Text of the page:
Ad principem Franciscum Estensem … de Cometa anni 1652 & 1653.

Modena: Bartolomeo Soliani, 1653.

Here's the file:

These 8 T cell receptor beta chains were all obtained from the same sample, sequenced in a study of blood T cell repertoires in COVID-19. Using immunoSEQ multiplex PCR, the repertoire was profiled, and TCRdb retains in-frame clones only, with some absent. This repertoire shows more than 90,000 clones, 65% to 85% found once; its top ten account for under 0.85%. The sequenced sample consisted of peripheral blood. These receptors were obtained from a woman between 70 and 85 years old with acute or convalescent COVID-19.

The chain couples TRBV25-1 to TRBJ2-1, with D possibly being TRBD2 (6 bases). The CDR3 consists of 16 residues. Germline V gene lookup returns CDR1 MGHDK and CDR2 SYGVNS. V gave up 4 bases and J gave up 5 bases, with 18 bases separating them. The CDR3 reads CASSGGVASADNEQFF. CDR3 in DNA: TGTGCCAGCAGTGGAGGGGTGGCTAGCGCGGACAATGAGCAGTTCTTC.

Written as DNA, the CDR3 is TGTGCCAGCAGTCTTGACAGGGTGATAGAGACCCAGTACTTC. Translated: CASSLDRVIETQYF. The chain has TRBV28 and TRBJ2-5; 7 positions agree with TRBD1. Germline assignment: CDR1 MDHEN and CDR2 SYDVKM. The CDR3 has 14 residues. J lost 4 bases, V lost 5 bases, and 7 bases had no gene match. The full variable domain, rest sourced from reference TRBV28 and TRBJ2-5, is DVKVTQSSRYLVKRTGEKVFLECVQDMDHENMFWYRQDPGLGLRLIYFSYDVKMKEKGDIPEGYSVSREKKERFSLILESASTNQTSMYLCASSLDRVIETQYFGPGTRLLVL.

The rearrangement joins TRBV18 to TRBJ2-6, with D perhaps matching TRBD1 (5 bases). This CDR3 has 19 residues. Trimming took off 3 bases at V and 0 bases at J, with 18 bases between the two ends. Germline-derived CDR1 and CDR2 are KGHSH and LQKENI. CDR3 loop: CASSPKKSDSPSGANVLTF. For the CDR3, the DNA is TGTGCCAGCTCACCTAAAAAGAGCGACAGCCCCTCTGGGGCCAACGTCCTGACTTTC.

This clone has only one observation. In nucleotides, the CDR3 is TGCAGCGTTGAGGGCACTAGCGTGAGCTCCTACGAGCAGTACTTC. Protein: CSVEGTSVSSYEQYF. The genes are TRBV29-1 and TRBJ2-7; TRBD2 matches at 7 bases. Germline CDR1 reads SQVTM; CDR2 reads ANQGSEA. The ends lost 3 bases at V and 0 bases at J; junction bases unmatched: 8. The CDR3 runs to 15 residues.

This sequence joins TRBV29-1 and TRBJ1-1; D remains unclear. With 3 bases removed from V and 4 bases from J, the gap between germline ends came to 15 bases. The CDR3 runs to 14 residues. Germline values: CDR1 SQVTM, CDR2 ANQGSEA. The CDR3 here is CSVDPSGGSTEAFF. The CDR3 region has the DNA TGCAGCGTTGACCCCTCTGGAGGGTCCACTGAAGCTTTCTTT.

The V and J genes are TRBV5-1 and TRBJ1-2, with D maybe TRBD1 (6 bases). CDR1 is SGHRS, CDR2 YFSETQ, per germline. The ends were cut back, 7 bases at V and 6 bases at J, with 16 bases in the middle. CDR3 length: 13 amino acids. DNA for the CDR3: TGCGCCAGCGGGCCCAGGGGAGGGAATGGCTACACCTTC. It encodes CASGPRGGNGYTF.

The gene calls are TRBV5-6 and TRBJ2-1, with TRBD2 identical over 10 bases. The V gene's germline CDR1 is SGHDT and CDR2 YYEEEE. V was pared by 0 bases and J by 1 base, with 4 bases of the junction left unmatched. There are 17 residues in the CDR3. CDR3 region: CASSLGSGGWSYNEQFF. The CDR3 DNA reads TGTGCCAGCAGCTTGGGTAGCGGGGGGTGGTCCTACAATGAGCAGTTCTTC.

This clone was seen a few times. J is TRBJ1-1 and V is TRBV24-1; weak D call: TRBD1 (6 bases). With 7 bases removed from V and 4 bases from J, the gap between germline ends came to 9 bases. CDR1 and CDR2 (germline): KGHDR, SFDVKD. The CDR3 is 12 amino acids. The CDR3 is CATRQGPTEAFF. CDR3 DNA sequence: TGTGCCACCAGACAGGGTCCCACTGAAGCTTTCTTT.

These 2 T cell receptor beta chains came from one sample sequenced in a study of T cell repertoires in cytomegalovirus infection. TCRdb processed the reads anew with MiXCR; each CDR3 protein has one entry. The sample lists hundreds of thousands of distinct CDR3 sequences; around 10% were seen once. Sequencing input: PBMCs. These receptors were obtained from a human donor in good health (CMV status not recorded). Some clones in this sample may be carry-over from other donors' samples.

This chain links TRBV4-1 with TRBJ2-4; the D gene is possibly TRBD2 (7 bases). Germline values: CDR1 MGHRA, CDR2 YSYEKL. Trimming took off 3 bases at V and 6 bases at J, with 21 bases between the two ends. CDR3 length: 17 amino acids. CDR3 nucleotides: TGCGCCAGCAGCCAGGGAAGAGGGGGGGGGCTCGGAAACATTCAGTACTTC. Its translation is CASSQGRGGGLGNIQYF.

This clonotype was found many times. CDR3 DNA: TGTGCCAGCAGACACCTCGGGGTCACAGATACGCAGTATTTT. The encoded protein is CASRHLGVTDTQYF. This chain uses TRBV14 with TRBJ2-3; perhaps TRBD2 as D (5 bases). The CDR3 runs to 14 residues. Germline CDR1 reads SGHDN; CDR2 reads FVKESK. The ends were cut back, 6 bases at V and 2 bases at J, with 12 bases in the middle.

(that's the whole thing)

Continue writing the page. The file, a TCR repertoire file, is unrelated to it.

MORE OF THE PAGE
First edition, exceptionally rare, of the remarkable first publication of the great observational astronomer Gian Domenico Cassini, in which he demonstrated for the first time by observing their parallax that comets are celestial phenomena and not, as Aristotle had claimed, ignited exhalations from the earth (the comet is now designated C/1652 Y1). We have been unable to trace any other copy of this work in commerce, and only a handful of institutional copies. In 1652, just before Christmas, a comet was observed approaching the Earth, and it remained visible through the first week of January 1653. Cassini was then a guest in the astronomical observatory of his patron, the Marquis Cornelio Malvasia, inside the Villa di Panzano, near Castelfranco Emilia. Here, together with Malvasia and, occasionally, the Duke of Modena, Cassini spent many cold winter nights taking, with the observatory’s telescope, accurate measurements of the comet’s position, and elaborating a theory on its origin: “the observations I made [of the comet] authorized me to conclude that it had no sensible parallax and that it was above [the orbit] of Saturn.” Each of Cassini’s observations is accompanied by an engraved illustration in the text showing the position of the comet with respect to certain reference stars. The last two pages are dedicated to the description of the instrument at Panzano, illustrated on a beautiful engraving, used to determine the position of the comet with respect to these reference stars. The operation of the large instrument required two observers and several assistants. “From a series of observations on the comet of 1652, made with the Marquis of Malvasia, who had been instrumental in bringing him to Bologna, he concluded that comets were not of a meteoric nature as had been imagined, but that they were guided in their paths by the same laws as the planetary bodies; and he explains the motion of the comet by a circle described around the earth and beyond the orbit of the moon. These observations were published in his first production, which appeared in 1653, under the title of De cometa anni 1652 et 1653” (Brewster, The Edinburgh Encyclopaedia (1830), p. 603). The comet of 1652 was also observed by Hevelius in Gdansk between December 20 and January 8; Hevelius devotes the whole of the first book of his Cometographia (1668) to this comet: “he had an ingenious but inaccurate way of judging parallax and greatly underestimated the comet’s distance … He supposed comets to be condensed planetary exhalations” (DSB). The comet’s true parabolic orbit was calculated by Edmond Halley in his Synopsis (1705), using 54 observations (including those of Cassini). OCLC lists five copies worldwide (Brown, Adler Planetarium, Oklahoma, Bayerische Staatsbibliothek, Institut de France); KVK adds the Archiginnasio Municipal Library, Bologna, and University of Florence, and there is also a copy in the Astronomical Observatory in Brussels; not on COPAC (not in the British Library).